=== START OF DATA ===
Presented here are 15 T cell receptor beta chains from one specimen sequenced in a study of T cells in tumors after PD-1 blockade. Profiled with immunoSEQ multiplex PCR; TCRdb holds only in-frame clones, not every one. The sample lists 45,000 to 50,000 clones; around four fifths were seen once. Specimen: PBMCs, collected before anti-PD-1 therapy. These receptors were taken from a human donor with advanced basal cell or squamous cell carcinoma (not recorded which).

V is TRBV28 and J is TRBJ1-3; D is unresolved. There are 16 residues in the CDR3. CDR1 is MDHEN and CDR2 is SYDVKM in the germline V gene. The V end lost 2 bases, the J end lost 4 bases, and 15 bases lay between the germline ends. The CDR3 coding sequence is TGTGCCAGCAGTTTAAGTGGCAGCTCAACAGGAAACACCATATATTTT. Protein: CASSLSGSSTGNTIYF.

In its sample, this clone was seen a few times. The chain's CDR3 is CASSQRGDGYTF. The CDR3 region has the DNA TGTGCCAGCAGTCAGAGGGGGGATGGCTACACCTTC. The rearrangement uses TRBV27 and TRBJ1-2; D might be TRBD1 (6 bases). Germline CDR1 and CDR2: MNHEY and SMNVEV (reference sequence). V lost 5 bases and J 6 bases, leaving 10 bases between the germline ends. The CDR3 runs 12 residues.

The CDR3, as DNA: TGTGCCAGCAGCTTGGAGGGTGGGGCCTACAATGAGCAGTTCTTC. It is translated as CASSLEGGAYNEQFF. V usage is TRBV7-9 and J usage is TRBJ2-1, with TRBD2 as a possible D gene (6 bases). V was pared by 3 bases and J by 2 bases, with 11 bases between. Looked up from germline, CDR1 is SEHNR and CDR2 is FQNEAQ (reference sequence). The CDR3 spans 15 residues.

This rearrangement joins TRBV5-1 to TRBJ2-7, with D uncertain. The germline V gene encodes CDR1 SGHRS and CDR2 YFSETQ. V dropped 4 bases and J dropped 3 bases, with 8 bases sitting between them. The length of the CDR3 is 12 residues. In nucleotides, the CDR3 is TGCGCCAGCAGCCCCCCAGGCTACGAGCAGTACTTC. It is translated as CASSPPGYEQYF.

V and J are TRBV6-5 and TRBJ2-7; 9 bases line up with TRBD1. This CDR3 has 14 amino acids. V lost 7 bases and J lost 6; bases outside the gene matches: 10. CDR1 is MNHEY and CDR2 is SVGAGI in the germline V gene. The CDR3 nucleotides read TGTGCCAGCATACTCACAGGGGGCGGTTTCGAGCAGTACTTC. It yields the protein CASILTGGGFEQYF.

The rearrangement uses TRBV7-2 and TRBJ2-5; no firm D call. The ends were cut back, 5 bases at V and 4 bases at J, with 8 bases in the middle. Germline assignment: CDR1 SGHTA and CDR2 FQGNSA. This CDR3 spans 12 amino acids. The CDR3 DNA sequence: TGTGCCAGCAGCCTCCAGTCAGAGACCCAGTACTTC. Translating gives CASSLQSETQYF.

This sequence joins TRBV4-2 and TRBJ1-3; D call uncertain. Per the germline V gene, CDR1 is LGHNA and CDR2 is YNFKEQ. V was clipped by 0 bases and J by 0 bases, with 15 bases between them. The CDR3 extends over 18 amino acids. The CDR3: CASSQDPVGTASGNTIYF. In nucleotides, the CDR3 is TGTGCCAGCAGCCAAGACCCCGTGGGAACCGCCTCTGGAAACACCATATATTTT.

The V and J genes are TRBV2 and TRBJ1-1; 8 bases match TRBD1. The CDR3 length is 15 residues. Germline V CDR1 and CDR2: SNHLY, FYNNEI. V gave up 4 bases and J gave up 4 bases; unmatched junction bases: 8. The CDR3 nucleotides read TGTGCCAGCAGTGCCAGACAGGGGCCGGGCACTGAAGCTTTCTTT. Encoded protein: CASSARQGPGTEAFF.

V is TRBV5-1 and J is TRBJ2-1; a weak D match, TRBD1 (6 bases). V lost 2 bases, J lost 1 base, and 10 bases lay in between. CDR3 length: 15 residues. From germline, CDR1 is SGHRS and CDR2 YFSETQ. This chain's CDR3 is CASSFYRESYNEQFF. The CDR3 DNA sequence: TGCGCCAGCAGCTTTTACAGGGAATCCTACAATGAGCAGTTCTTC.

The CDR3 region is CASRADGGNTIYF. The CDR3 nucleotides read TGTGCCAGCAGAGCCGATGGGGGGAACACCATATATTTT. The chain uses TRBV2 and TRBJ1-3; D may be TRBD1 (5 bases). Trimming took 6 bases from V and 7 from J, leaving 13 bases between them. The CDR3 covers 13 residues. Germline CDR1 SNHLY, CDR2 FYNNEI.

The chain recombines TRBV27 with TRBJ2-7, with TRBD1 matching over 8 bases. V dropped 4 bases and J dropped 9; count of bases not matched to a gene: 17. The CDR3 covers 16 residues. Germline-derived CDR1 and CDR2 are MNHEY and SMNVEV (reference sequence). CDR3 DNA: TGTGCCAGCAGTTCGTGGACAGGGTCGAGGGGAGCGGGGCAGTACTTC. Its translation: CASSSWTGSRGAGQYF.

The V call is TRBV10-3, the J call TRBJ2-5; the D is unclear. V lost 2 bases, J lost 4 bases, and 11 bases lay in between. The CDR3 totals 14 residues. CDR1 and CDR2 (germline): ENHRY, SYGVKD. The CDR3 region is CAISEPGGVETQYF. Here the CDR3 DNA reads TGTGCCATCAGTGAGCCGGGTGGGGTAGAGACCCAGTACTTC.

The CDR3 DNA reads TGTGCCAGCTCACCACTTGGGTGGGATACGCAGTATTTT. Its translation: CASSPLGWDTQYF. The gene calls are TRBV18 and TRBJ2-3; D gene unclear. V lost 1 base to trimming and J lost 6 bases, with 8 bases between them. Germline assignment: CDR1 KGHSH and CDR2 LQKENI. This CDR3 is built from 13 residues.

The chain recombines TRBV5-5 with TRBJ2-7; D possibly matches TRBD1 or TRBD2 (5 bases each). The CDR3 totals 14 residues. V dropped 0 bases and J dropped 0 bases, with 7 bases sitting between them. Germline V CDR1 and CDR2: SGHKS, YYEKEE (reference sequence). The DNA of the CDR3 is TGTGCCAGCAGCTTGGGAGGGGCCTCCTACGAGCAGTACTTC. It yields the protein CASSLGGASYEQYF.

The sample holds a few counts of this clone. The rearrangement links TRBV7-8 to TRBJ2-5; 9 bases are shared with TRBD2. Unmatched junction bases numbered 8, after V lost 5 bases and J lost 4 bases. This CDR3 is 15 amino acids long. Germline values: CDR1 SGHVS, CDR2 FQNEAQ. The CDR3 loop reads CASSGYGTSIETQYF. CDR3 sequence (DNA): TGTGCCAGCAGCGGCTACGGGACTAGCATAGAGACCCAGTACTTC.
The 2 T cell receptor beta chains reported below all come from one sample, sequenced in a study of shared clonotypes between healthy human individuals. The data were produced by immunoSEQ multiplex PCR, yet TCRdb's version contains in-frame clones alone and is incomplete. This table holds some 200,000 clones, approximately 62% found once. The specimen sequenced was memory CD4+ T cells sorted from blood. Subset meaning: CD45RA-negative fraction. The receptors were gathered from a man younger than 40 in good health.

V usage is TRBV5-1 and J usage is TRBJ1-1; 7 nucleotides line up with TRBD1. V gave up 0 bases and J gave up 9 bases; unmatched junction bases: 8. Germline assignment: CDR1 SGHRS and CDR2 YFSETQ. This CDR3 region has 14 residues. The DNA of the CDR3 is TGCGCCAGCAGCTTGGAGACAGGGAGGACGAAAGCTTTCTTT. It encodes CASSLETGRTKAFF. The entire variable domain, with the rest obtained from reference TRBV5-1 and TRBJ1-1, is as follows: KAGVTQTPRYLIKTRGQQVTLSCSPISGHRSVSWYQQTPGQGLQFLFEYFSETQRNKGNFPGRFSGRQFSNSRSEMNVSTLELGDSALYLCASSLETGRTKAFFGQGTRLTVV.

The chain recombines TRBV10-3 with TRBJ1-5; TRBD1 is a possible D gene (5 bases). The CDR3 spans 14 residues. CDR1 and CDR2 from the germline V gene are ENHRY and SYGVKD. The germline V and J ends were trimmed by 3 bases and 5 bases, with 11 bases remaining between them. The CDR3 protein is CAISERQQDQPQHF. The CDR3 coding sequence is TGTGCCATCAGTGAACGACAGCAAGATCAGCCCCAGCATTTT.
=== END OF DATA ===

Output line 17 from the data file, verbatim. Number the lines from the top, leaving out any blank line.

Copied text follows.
The 2 T cell receptor beta chains reported below all come from one sample, sequenced in a study of shared clonotypes between healthy human individuals. The data were produced by immunoSEQ multiplex PCR, yet TCRdb's version contains in-frame clones alone and is incomplete. This table holds some 200,000 clones, approximately 62% found once. The specimen sequenced was memory CD4+ T cells sorted from blood. Subset meaning: CD45RA-negative fraction. The receptors were gathered from a man younger than 40 in good health.